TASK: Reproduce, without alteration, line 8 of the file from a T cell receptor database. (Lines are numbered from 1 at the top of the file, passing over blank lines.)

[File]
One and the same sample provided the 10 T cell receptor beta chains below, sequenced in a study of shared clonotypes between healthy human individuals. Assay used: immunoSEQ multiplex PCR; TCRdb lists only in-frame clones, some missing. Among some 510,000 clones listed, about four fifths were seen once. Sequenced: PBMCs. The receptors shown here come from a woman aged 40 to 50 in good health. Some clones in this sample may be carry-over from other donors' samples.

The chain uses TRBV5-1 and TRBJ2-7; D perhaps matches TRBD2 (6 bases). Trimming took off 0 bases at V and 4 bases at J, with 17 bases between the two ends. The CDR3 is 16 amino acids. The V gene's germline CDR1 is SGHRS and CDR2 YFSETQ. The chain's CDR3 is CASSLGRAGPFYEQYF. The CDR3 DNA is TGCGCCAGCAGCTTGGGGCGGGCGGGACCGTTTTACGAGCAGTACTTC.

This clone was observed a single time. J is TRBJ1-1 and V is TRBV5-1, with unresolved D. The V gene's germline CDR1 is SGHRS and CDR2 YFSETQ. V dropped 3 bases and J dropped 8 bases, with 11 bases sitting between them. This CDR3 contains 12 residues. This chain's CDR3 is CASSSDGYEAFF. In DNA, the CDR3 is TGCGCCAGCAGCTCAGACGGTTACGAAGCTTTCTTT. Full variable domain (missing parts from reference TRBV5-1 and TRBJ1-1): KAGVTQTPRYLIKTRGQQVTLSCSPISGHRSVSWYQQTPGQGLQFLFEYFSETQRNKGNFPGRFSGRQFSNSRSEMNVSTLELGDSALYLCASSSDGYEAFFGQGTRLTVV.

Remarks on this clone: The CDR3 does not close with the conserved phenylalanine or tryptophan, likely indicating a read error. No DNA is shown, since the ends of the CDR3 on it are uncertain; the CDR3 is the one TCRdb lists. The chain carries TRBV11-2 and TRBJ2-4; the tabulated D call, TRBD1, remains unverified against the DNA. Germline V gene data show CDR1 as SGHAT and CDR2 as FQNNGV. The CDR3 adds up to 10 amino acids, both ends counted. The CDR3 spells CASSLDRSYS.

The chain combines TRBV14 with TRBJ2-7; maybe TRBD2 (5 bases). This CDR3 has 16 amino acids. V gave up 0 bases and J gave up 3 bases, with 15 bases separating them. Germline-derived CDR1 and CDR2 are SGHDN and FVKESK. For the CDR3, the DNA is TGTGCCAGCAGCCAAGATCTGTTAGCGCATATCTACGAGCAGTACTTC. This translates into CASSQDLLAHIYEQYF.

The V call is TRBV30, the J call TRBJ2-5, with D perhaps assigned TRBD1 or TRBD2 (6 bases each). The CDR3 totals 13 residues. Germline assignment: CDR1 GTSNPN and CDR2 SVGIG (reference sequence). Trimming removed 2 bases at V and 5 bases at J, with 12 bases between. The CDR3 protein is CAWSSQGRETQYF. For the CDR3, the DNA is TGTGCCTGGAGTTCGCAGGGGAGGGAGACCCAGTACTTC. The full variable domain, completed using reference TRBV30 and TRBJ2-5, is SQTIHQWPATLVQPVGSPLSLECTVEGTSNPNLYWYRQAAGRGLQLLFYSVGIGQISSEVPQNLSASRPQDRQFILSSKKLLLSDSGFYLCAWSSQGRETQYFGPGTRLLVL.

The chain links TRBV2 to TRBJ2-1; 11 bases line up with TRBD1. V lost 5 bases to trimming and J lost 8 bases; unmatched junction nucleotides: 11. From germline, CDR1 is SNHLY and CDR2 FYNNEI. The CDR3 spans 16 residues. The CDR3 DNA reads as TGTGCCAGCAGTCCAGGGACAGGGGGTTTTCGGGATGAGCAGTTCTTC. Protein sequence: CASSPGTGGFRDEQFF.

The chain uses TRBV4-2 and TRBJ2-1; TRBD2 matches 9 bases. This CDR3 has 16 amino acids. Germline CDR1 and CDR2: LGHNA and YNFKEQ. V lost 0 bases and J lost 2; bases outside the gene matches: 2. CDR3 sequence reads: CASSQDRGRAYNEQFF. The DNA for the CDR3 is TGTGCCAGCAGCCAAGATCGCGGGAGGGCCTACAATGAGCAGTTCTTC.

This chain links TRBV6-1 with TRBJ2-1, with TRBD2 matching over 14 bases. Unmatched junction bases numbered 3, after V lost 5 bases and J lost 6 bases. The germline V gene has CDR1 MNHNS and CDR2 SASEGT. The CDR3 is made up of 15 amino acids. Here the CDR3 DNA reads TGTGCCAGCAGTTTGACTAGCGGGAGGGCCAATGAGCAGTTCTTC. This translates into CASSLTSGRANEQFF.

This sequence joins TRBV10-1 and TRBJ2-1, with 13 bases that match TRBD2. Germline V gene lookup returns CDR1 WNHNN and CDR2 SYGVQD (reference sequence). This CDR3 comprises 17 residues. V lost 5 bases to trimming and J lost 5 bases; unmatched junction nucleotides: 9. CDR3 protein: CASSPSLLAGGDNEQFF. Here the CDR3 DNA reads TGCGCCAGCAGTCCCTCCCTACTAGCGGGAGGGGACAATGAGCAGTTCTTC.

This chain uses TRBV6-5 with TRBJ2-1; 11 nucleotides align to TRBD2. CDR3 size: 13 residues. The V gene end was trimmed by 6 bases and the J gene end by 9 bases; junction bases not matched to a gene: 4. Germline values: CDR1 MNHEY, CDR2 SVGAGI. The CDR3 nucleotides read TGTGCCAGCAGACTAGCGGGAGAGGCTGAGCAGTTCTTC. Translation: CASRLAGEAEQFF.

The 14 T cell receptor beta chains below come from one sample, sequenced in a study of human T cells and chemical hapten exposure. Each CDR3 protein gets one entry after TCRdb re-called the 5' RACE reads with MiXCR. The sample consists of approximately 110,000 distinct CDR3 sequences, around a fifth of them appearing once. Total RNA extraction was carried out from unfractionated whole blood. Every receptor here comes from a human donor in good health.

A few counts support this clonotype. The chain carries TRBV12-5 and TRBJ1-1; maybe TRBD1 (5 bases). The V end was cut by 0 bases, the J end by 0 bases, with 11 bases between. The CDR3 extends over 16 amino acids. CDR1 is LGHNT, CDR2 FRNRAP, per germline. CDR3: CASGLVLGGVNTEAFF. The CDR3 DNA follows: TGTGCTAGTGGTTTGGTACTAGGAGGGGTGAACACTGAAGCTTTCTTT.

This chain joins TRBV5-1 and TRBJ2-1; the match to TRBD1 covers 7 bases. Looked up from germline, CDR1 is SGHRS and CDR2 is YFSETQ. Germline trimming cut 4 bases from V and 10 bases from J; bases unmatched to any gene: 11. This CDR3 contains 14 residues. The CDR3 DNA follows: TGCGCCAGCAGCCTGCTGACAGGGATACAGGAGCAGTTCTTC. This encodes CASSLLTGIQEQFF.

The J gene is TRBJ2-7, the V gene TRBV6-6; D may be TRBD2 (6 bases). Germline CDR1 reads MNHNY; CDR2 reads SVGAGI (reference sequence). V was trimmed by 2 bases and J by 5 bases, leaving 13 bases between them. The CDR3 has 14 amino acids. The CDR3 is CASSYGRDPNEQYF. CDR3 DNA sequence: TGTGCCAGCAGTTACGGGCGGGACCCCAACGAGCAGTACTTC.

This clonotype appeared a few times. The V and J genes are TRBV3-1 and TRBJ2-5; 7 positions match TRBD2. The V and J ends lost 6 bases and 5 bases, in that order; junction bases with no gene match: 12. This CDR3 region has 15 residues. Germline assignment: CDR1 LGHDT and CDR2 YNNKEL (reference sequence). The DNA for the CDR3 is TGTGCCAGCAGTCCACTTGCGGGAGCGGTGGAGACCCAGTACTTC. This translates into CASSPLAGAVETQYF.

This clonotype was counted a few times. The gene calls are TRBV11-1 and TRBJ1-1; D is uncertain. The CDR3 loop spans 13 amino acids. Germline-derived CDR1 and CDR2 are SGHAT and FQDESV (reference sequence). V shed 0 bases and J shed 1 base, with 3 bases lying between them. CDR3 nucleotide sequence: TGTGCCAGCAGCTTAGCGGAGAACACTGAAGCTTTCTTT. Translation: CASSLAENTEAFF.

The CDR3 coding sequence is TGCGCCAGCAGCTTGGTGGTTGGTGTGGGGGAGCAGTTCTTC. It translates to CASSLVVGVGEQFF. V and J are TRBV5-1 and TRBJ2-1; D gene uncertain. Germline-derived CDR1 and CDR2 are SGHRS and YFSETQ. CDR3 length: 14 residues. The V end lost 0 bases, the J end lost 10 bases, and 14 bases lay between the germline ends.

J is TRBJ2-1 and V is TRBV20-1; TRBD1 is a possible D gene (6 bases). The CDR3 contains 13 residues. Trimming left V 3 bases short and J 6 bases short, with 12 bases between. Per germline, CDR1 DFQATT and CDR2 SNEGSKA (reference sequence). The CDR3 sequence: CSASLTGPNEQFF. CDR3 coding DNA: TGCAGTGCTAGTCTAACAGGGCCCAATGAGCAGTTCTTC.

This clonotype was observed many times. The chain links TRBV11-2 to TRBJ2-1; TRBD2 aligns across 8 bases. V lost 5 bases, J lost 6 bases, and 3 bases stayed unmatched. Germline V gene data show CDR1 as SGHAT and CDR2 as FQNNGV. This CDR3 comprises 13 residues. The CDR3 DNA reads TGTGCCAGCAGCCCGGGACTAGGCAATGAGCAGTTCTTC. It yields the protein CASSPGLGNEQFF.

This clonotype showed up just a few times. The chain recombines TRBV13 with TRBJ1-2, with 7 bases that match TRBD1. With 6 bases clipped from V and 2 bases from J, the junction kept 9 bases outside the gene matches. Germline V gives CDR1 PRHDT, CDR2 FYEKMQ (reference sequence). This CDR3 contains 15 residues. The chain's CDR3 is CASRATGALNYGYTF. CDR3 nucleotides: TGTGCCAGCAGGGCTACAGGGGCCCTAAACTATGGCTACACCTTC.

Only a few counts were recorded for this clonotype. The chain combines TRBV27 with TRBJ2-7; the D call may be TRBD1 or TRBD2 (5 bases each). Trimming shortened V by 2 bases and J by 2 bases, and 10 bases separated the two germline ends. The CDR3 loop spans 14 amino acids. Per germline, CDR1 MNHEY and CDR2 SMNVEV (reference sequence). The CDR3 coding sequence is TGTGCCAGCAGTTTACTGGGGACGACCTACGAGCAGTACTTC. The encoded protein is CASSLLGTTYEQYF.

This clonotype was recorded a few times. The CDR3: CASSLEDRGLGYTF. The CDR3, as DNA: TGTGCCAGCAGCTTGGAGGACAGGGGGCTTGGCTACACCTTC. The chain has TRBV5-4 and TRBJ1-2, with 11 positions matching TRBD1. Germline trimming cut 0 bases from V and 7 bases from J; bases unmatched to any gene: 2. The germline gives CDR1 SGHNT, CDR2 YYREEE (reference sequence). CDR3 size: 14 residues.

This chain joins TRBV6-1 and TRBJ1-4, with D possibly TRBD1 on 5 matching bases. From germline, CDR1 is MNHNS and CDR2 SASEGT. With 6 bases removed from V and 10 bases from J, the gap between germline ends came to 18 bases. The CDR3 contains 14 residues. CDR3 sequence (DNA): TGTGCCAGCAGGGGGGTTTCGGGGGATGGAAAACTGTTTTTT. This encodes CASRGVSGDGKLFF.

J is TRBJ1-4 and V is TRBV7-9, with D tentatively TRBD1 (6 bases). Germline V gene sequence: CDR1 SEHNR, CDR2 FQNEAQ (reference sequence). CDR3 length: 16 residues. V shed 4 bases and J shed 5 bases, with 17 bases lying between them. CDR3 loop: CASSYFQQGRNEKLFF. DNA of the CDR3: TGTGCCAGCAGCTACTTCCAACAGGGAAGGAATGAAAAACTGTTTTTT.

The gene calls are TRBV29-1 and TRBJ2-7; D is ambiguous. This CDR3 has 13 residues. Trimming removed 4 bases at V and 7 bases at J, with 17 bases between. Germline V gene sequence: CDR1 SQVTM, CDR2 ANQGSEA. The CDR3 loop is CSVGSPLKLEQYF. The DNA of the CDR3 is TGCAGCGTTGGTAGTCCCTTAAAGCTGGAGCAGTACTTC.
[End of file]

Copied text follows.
The chain uses TRBV4-2 and TRBJ2-1; TRBD2 matches 9 bases. This CDR3 has 16 amino acids. Germline CDR1 and CDR2: LGHNA and YNFKEQ. V lost 0 bases and J lost 2; bases outside the gene matches: 2. CDR3 sequence reads: CASSQDRGRAYNEQFF. The DNA for the CDR3 is TGTGCCAGCAGCCAAGATCGCGGGAGGGCCTACAATGAGCAGTTCTTC.